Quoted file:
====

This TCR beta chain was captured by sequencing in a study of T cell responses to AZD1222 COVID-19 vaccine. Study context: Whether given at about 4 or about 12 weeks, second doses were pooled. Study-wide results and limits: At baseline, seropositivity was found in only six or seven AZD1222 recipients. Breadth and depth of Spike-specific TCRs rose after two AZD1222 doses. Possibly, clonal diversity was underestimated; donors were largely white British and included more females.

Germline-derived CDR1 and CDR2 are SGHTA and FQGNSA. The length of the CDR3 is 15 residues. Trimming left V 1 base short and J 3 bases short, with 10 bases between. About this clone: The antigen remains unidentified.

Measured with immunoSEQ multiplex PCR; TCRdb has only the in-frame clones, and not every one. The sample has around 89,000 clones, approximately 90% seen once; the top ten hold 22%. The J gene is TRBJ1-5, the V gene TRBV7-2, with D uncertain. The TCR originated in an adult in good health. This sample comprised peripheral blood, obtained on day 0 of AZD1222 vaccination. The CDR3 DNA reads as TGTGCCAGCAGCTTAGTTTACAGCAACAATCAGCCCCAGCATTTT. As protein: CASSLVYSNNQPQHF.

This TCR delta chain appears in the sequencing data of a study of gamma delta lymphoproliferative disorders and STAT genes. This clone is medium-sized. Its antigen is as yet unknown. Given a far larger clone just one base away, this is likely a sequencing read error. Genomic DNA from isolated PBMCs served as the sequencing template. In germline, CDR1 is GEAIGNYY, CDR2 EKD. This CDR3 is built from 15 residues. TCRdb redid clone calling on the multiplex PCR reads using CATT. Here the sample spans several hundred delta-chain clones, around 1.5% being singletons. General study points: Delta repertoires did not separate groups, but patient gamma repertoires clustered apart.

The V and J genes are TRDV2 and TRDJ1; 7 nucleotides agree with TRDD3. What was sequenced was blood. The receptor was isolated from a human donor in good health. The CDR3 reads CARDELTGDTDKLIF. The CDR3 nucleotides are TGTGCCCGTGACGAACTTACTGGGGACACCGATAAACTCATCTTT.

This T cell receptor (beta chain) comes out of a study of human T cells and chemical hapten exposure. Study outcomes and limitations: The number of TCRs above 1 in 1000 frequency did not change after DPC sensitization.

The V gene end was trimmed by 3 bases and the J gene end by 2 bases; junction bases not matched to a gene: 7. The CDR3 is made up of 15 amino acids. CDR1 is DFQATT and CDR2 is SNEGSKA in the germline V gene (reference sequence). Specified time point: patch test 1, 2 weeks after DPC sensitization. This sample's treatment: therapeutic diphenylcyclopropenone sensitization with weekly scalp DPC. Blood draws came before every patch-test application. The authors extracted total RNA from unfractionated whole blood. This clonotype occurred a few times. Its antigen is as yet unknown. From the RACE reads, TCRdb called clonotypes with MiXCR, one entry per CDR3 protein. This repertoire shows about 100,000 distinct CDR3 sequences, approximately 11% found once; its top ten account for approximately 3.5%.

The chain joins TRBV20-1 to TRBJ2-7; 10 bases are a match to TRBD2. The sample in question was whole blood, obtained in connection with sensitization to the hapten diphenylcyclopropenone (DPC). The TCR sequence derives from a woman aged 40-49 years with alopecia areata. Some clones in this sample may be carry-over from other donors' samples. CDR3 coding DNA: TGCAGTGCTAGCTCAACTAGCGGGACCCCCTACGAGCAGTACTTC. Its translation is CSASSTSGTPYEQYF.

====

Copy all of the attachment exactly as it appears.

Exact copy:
This TCR beta chain was captured by sequencing in a study of T cell responses to AZD1222 COVID-19 vaccine. Study context: Whether given at about 4 or about 12 weeks, second doses were pooled. Study-wide results and limits: At baseline, seropositivity was found in only six or seven AZD1222 recipients. Breadth and depth of Spike-specific TCRs rose after two AZD1222 doses. Possibly, clonal diversity was underestimated; donors were largely white British and included more females.

Germline-derived CDR1 and CDR2 are SGHTA and FQGNSA. The length of the CDR3 is 15 residues. Trimming left V 1 base short and J 3 bases short, with 10 bases between. About this clone: The antigen remains unidentified.

Measured with immunoSEQ multiplex PCR; TCRdb has only the in-frame clones, and not every one. The sample has around 89,000 clones, approximately 90% seen once; the top ten hold 22%. The J gene is TRBJ1-5, the V gene TRBV7-2, with D uncertain. The TCR originated in an adult in good health. This sample comprised peripheral blood, obtained on day 0 of AZD1222 vaccination. The CDR3 DNA reads as TGTGCCAGCAGCTTAGTTTACAGCAACAATCAGCCCCAGCATTTT. As protein: CASSLVYSNNQPQHF.

This TCR delta chain appears in the sequencing data of a study of gamma delta lymphoproliferative disorders and STAT genes. This clone is medium-sized. Its antigen is as yet unknown. Given a far larger clone just one base away, this is likely a sequencing read error. Genomic DNA from isolated PBMCs served as the sequencing template. In germline, CDR1 is GEAIGNYY, CDR2 EKD. This CDR3 is built from 15 residues. TCRdb redid clone calling on the multiplex PCR reads using CATT. Here the sample spans several hundred delta-chain clones, around 1.5% being singletons. General study points: Delta repertoires did not separate groups, but patient gamma repertoires clustered apart.

The V and J genes are TRDV2 and TRDJ1; 7 nucleotides agree with TRDD3. What was sequenced was blood. The receptor was isolated from a human donor in good health. The CDR3 reads CARDELTGDTDKLIF. The CDR3 nucleotides are TGTGCCCGTGACGAACTTACTGGGGACACCGATAAACTCATCTTT.

This T cell receptor (beta chain) comes out of a study of human T cells and chemical hapten exposure. Study outcomes and limitations: The number of TCRs above 1 in 1000 frequency did not change after DPC sensitization.

The V gene end was trimmed by 3 bases and the J gene end by 2 bases; junction bases not matched to a gene: 7. The CDR3 is made up of 15 amino acids. CDR1 is DFQATT and CDR2 is SNEGSKA in the germline V gene (reference sequence). Specified time point: patch test 1, 2 weeks after DPC sensitization. This sample's treatment: therapeutic diphenylcyclopropenone sensitization with weekly scalp DPC. Blood draws came before every patch-test application. The authors extracted total RNA from unfractionated whole blood. This clonotype occurred a few times. Its antigen is as yet unknown. From the RACE reads, TCRdb called clonotypes with MiXCR, one entry per CDR3 protein. This repertoire shows about 100,000 distinct CDR3 sequences, approximately 11% found once; its top ten account for approximately 3.5%.

The chain joins TRBV20-1 to TRBJ2-7; 10 bases are a match to TRBD2. The sample in question was whole blood, obtained in connection with sensitization to the hapten diphenylcyclopropenone (DPC). The TCR sequence derives from a woman aged 40-49 years with alopecia areata. Some clones in this sample may be carry-over from other donors' samples. CDR3 coding DNA: TGCAGTGCTAGCTCAACTAGCGGGACCCCCTACGAGCAGTACTTC. Its translation is CSASSTSGTPYEQYF.